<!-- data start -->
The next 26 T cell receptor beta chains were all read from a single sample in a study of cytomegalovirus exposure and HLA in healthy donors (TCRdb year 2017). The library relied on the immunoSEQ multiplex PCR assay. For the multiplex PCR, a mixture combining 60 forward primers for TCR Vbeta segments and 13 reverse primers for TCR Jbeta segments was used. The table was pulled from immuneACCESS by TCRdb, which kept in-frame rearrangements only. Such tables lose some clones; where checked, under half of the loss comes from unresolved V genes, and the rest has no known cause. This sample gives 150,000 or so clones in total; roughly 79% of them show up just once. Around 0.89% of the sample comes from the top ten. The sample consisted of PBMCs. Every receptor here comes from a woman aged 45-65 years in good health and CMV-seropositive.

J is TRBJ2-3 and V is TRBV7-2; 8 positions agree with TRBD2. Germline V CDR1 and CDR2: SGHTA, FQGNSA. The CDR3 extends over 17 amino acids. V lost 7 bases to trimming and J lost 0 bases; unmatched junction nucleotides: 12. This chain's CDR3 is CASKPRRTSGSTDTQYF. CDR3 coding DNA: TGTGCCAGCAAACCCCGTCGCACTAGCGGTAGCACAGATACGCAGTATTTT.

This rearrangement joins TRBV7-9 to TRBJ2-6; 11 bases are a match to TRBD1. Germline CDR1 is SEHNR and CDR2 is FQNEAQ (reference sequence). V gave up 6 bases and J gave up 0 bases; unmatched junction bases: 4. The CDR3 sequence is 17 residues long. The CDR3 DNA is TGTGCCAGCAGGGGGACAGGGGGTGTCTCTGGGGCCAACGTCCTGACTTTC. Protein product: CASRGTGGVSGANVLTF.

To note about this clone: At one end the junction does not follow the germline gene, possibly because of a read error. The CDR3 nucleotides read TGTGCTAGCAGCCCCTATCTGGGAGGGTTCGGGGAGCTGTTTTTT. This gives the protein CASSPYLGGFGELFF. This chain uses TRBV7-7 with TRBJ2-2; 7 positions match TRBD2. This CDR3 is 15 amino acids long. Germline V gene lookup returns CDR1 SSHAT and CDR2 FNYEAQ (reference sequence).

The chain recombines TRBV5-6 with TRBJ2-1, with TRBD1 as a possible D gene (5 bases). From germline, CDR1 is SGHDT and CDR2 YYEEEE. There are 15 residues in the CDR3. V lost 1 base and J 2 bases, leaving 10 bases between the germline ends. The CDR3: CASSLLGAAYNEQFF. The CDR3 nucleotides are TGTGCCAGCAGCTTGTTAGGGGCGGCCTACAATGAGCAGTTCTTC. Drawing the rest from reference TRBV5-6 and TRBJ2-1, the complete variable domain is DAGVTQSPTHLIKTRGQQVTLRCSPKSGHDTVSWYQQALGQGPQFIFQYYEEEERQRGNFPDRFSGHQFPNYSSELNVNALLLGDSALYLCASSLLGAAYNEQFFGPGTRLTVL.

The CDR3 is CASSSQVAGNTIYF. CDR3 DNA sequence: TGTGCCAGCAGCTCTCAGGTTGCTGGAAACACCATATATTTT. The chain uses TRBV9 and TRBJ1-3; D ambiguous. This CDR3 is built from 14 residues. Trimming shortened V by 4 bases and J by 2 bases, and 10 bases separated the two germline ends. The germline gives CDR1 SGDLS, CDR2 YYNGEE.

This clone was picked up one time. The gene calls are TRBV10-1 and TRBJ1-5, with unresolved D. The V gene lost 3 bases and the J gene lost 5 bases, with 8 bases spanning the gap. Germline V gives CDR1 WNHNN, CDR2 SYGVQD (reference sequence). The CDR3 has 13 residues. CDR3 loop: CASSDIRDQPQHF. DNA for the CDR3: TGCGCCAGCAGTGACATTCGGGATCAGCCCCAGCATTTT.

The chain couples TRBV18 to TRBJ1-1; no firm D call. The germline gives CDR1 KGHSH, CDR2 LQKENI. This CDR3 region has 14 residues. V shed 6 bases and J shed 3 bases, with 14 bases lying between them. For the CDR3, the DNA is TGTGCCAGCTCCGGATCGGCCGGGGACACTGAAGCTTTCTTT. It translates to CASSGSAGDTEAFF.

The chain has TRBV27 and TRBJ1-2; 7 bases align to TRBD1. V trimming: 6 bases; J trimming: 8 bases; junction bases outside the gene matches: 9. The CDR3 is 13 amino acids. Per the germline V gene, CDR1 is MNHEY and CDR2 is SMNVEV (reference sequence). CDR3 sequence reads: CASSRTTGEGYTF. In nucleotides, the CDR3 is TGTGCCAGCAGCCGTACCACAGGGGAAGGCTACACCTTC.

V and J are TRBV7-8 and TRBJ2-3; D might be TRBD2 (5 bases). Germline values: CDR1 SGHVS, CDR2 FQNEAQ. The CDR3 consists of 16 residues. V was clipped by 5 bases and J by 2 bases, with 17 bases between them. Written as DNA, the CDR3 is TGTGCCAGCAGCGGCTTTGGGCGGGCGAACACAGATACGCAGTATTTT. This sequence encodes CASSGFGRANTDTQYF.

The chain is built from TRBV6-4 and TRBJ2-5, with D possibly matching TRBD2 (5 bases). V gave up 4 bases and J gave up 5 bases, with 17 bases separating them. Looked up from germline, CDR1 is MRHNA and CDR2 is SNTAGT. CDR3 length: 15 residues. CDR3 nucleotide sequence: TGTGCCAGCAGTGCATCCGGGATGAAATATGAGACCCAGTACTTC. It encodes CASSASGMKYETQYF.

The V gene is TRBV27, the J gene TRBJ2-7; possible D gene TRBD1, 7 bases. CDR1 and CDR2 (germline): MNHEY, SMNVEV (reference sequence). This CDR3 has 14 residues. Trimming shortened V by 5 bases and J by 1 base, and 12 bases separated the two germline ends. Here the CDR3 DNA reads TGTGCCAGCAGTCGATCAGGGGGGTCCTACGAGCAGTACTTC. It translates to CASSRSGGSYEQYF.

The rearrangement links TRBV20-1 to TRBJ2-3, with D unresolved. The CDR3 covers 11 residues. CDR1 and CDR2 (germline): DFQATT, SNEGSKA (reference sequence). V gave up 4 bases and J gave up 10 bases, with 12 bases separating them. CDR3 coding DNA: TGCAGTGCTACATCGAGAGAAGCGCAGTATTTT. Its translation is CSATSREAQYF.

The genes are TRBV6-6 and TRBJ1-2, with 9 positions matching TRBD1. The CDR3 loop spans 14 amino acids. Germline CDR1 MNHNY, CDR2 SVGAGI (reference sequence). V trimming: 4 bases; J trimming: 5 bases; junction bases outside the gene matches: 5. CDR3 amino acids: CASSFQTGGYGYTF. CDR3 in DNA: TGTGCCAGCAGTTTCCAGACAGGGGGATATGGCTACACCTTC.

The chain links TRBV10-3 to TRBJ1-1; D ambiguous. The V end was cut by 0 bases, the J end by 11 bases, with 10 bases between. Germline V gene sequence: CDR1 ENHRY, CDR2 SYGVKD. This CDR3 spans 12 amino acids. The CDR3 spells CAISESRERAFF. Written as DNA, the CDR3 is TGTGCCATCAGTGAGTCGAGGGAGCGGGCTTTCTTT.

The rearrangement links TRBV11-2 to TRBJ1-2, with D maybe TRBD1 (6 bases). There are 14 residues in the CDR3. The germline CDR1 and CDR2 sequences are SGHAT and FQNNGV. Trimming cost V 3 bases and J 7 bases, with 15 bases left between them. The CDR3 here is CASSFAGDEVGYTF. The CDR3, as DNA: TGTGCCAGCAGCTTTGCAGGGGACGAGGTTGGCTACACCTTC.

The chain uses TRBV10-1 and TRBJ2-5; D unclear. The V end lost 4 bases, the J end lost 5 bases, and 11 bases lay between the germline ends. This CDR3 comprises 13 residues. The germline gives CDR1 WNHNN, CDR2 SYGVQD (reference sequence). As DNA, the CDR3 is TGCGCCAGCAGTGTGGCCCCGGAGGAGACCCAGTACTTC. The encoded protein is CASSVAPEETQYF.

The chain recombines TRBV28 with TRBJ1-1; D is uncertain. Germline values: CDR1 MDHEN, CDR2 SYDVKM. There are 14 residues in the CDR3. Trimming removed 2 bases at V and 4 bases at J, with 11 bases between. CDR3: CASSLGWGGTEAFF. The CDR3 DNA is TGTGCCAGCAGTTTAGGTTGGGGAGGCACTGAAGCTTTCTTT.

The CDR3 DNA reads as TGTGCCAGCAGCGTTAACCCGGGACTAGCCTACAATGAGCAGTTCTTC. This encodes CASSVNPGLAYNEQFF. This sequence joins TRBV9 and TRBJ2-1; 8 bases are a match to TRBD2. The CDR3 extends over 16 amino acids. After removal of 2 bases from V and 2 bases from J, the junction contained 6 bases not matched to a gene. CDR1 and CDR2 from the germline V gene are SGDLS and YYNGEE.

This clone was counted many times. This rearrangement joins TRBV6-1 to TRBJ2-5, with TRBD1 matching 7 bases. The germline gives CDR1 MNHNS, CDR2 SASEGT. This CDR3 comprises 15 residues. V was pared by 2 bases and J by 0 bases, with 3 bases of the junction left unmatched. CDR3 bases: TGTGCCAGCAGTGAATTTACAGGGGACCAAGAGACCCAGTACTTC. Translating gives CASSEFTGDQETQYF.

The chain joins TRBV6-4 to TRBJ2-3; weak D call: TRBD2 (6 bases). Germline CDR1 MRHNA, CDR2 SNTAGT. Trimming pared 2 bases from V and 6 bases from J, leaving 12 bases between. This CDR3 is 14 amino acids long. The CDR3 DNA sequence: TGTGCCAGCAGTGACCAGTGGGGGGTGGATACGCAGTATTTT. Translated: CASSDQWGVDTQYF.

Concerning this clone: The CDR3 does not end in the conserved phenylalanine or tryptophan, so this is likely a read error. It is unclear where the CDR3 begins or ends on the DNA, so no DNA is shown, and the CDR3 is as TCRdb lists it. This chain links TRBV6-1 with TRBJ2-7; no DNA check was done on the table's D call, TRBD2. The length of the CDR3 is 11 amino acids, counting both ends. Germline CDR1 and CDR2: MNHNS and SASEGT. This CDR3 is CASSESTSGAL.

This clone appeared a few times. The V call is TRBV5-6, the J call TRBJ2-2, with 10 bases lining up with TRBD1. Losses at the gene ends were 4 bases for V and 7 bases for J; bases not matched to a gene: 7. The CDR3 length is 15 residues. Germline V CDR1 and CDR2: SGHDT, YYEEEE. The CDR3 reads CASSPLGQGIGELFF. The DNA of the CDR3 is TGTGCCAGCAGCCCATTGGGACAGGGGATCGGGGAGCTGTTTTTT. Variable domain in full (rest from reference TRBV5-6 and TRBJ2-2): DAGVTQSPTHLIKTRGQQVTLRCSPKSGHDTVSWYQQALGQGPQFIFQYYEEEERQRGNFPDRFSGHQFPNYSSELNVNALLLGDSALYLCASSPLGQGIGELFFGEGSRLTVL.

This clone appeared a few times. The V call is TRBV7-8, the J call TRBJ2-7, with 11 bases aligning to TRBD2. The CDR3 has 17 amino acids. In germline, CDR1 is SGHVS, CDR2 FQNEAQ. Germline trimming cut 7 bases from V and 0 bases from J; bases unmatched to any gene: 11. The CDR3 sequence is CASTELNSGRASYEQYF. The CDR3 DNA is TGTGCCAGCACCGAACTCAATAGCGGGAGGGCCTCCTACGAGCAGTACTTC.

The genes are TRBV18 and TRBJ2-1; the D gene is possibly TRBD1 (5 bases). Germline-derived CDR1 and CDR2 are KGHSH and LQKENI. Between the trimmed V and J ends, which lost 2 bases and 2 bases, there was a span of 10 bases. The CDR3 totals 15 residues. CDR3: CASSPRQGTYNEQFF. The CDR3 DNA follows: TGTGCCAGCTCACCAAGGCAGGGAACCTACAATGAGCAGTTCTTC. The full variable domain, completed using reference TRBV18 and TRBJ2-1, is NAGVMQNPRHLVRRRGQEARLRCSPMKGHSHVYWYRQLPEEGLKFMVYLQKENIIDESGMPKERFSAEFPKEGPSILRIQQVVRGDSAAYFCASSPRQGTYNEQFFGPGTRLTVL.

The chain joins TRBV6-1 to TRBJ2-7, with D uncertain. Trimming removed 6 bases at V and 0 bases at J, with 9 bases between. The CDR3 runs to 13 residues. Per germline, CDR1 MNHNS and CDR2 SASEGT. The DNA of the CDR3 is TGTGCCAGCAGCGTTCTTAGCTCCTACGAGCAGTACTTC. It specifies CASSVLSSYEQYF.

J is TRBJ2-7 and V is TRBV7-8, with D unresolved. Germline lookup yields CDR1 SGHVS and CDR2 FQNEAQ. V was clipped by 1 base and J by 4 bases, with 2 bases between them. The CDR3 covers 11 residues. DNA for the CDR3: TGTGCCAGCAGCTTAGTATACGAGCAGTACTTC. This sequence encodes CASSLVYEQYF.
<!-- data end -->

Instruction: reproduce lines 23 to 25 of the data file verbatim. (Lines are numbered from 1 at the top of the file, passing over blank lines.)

This clone appeared a few times. The V call is TRBV5-6, the J call TRBJ2-2, with 10 bases lining up with TRBD1. Losses at the gene ends were 4 bases for V and 7 bases for J; bases not matched to a gene: 7. The CDR3 length is 15 residues. Germline V CDR1 and CDR2: SGHDT, YYEEEE. The CDR3 reads CASSPLGQGIGELFF. The DNA of the CDR3 is TGTGCCAGCAGCCCATTGGGACAGGGGATCGGGGAGCTGTTTTTT. Variable domain in full (rest from reference TRBV5-6 and TRBJ2-2): DAGVTQSPTHLIKTRGQQVTLRCSPKSGHDTVSWYQQALGQGPQFIFQYYEEEERQRGNFPDRFSGHQFPNYSSELNVNALLLGDSALYLCASSPLGQGIGELFFGEGSRLTVL.

This clone appeared a few times. The V call is TRBV7-8, the J call TRBJ2-7, with 11 bases aligning to TRBD2. The CDR3 has 17 amino acids. In germline, CDR1 is SGHVS, CDR2 FQNEAQ. Germline trimming cut 7 bases from V and 0 bases from J; bases unmatched to any gene: 11. The CDR3 sequence is CASTELNSGRASYEQYF. The CDR3 DNA is TGTGCCAGCACCGAACTCAATAGCGGGAGGGCCTCCTACGAGCAGTACTTC.

The genes are TRBV18 and TRBJ2-1; the D gene is possibly TRBD1 (5 bases). Germline-derived CDR1 and CDR2 are KGHSH and LQKENI. Between the trimmed V and J ends, which lost 2 bases and 2 bases, there was a span of 10 bases. The CDR3 totals 15 residues. CDR3: CASSPRQGTYNEQFF. The CDR3 DNA follows: TGTGCCAGCTCACCAAGGCAGGGAACCTACAATGAGCAGTTCTTC. The full variable domain, completed using reference TRBV18 and TRBJ2-1, is NAGVMQNPRHLVRRRGQEARLRCSPMKGHSHVYWYRQLPEEGLKFMVYLQKENIIDESGMPKERFSAEFPKEGPSILRIQQVVRGDSAAYFCASSPRQGTYNEQFFGPGTRLTVL.